Vladimir Andreyevich Steklov. 28 December 1863 (9 January 1864) – 30 May 1926.
Russian mathematician and mechanic. Full Member of the Saint Petersburg Academy of Sciences, Vice President of the Academy of Sciences of the Soviet Union. Founder and First Director of the Institute of Physics and Mathematics of the Russian Academy of Sciences.
Life and Work:
1. “If I were offered a choice between living for 100 years and doing half of what I did and can do or living for 10 years on condition that I would do everything I am capable of, I would accept the second offer at once,” Vladimir Steklov wrote. The scientist did astonishingly much in science as his legacy accounts for more than 150 works.
2. Vladimir Andreyevich Steklov dedicated all his life to application of mathematical methods to natural science matters. Most of the scientist’s works belong in mathematical physics but among his works are also those devoted to mathematical analysis, specifically the theory of quadrature formulas and the elasticity theory and hydromechanics. Mathematicians know Steklov’s functions and it is virtually impossible to give a full list of the scientist’s research interests where he achieved some prominent results.
3. Vladimir Steklov was born in Nizhny Novgorod into the family of the priest who then became rector of the Nizhny Novgorod seminary. The mother of the distinguished scholar was a sister of Nikolay Dobrolyubov, a renowned literary critic.
4. The father of the future scientist became a priest against his will and did not want his son to choose the ecclesiastical career. The family was open-minded at the time as family members though highly of science and encouraged reading of popular science books. The paternal uncle was an avid mechanic and took interest in electrical machines and developed such fondness in his nephew.
5. From a young age, Steklov was daring and rebellious. When he was a child, Vladimir nearly killed a housemaid with a fire iron over kissing him.
6. Steklov revealed his outstanding physics and mathematics skills at a secondary educational institution – Nizhny Novgorod Institute for Nobles.
7. Steklov got an excellent voice from his father and science almost lost the future luminary as Vladimir Andreyevich who graduated from the institute cum laude thought about an opera career.
8. Vladimir Steklov could not get along with instructors at Moscow University so he had to move to Kharkiv where he joined the faculty of the Institute of Physics and Mathematics. The medical department had no vacancies, otherwise mathematics could again lose a savant.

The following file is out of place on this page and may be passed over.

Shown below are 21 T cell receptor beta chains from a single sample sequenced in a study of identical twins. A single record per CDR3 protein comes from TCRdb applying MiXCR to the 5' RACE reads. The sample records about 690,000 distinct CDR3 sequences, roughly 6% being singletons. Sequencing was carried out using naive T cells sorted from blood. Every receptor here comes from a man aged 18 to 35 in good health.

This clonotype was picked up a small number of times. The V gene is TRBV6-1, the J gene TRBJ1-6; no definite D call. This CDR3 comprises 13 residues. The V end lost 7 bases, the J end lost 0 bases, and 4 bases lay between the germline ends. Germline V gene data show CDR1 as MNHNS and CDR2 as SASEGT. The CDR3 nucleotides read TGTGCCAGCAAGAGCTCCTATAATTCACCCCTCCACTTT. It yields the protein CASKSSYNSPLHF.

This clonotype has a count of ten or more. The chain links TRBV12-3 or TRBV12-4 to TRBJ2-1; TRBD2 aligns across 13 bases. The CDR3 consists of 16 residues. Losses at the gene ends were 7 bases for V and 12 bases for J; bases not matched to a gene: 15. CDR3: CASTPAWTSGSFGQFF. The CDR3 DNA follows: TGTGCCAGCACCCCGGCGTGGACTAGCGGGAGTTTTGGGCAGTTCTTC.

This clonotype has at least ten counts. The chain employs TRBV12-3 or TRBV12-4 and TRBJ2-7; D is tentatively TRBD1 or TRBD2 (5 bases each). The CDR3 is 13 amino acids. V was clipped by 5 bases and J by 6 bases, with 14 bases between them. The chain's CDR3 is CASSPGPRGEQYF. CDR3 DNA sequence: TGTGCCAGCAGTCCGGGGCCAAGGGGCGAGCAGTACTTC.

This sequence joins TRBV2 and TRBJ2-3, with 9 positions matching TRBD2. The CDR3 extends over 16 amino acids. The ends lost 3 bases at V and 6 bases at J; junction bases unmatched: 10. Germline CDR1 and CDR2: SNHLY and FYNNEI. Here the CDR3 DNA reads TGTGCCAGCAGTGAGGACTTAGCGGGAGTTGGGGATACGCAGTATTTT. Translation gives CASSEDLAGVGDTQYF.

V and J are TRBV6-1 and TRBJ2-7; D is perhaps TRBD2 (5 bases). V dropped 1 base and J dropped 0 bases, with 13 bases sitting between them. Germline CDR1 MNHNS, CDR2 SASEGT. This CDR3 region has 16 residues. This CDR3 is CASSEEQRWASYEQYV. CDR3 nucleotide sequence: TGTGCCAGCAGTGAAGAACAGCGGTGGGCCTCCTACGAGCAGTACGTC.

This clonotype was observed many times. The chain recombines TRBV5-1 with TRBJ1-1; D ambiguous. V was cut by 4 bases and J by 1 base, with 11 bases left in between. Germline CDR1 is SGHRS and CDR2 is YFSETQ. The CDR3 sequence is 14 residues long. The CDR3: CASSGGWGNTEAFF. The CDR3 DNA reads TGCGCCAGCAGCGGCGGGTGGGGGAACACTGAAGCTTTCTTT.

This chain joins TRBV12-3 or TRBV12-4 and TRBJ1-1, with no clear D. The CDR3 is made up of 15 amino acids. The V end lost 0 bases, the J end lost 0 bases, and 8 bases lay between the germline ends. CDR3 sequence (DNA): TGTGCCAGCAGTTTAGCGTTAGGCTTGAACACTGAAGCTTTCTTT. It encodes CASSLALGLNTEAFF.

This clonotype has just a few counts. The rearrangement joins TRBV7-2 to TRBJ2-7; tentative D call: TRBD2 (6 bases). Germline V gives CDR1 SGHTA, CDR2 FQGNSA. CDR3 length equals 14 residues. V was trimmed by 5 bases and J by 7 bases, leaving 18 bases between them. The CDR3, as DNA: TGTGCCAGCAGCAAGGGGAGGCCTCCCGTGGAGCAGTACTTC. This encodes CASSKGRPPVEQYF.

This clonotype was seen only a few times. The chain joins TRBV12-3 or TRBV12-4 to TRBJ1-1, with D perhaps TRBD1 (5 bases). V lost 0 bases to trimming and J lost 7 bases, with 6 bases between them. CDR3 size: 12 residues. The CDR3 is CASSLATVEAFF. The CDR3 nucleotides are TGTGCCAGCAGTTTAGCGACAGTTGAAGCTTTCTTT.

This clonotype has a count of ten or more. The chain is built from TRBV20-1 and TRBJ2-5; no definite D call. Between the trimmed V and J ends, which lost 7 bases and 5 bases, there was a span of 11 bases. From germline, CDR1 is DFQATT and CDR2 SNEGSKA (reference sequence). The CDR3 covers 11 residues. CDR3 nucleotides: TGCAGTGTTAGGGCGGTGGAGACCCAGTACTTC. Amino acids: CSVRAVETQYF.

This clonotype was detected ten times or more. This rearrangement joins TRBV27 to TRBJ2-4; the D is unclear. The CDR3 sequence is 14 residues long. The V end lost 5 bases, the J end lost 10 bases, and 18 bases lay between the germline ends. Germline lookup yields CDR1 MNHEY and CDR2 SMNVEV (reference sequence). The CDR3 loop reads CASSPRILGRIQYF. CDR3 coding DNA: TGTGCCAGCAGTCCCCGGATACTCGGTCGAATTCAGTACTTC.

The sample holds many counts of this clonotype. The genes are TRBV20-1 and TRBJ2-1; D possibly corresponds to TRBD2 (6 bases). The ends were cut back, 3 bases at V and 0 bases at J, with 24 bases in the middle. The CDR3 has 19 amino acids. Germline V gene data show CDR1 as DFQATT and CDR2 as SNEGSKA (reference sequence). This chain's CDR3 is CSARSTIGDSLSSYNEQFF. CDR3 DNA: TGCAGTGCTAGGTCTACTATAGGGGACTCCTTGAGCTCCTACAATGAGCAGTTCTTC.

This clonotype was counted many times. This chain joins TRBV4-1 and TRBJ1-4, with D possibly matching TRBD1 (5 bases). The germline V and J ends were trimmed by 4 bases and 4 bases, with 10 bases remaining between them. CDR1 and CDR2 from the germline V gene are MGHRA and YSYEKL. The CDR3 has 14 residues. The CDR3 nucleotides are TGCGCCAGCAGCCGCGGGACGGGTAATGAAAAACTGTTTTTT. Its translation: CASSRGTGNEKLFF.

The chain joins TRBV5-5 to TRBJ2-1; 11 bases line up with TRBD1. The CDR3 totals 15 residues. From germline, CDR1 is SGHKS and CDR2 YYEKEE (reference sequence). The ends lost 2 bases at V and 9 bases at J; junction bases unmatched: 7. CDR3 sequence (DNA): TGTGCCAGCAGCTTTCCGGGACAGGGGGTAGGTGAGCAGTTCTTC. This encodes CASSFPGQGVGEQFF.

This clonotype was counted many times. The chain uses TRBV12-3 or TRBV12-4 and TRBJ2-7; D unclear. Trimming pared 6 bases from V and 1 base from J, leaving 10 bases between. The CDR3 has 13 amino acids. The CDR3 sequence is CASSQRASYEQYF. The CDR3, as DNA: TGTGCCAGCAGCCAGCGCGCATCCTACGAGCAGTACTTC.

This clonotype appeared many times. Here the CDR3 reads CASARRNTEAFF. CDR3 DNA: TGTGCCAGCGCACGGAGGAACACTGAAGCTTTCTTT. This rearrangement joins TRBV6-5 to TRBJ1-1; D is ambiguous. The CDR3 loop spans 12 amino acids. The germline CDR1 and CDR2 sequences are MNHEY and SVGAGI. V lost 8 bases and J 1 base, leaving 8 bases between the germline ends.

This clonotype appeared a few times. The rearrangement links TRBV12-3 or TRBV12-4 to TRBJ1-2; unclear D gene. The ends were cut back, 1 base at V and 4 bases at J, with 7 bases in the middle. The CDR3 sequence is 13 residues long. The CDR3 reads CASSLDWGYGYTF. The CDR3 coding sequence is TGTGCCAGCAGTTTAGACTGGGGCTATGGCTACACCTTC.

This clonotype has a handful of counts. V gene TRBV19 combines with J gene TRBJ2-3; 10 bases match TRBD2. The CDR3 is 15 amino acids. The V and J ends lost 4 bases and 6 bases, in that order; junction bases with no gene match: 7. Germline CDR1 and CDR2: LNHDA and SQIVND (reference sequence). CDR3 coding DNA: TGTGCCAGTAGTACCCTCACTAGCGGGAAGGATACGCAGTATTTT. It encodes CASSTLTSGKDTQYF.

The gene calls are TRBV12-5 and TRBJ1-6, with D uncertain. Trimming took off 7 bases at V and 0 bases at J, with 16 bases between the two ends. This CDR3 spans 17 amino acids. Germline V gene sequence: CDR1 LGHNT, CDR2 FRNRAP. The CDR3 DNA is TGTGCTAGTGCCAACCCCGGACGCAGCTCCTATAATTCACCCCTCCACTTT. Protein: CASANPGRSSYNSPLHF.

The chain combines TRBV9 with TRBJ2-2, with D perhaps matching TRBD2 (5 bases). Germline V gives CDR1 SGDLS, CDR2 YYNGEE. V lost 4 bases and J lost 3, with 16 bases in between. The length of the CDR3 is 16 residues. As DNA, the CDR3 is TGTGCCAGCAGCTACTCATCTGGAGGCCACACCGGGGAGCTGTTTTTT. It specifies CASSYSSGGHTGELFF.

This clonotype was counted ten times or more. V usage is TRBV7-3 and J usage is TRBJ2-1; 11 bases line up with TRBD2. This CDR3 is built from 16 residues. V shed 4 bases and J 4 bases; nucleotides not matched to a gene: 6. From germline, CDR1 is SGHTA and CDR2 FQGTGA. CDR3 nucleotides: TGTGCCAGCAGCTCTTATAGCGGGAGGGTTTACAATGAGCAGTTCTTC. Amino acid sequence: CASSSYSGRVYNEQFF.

9. Mathematics and Steklov were lucky as the then Kharkiv University sheltered young Alexander Lyapunov who would eventually grow to become a great scientist. He noticed a capable student and did his best to keep Steklov at the university for professorship.
10. At the Kharkiv University, Steklov gave lectures for nearly two decades. For a living, Vladimir Andreyevich also taught students at the non-classical secondary school and the Institute of Technology. However, he never interrupted his studies.
11. In 1904, Steklov was elected dean of the faculty of mathematics at the Kharkiv University. He could have been elected rector but the scientist refused to take executive position.
12. Steklov’s progressive views and boldness prevented him from staying on the sidelines of protests against injustice. There are stories that he not only fought for the rights of universities but also shamed his colleagues for cowardice and “struthious behavior.” It was only Steklov’s active involvement during the 1905 Russian Revolution that saved students from reprisals.
13. In 1906, Steklov, already a corresponding member of the Saint Petersburg Academy of Sciences, was elected a professor in ordinary of the metropolitan university. In 1912, Steklov became a Full Member of the Academy of Sciences.
14. Steklov greeted the February Revolution but remained an outspoken critic of the Provisional Government. He was not enthusiastic about the Bolsheviks but he showed no intolerance for them either: “They reached out people with Stenka Razin’s age-old slogans but at least they can act and know how to do it.” After the October Revolution, Vladimir Andreyevich turned to saving the academic science and, in 1919, his efforts received an appraisal as he was elected Vice President of the Academy of Sciences.
15. The scientist’s wife developed illness over hunger and cold during the Civil War. Steklov did his best to save her and even took her to Kislovodsk to their relatives but Olga Nikolayevna did not make it and died of pneumonia.
16. Vice President of the Academy of Sciences Steklov handled problems of the Academy until his dying day. It was him who explained the role and importance of the Academy in increasing prestige and cultivating image of the Soviet state to revolutionary leaders. It is through Steklov’s efforts that academic institutes started working as the state purchased foreign devices for them and increased food ration for members of the academy and sent them on foreign trips.
17. The Institute of Physics and Mathematics of the Russian Academy of Sciences was established by member of the academy Steklov just after the Civil War. Vladimir Andreyevich headed it. After his death, the institute was named after him. Later, the institute was divided into the Institute of Physics and the Institute of Mathematics with IMRAS keeping Steklov’s name.
18. “Science is the greatest driver and moral educator of the mankind! It makes humans forget a lot of bad human things, puts humans above the normal, makes them look at all the little things as humans should, having its highness, its charm, and its grandeur remind them of their high human dignity,” Steklov claimed.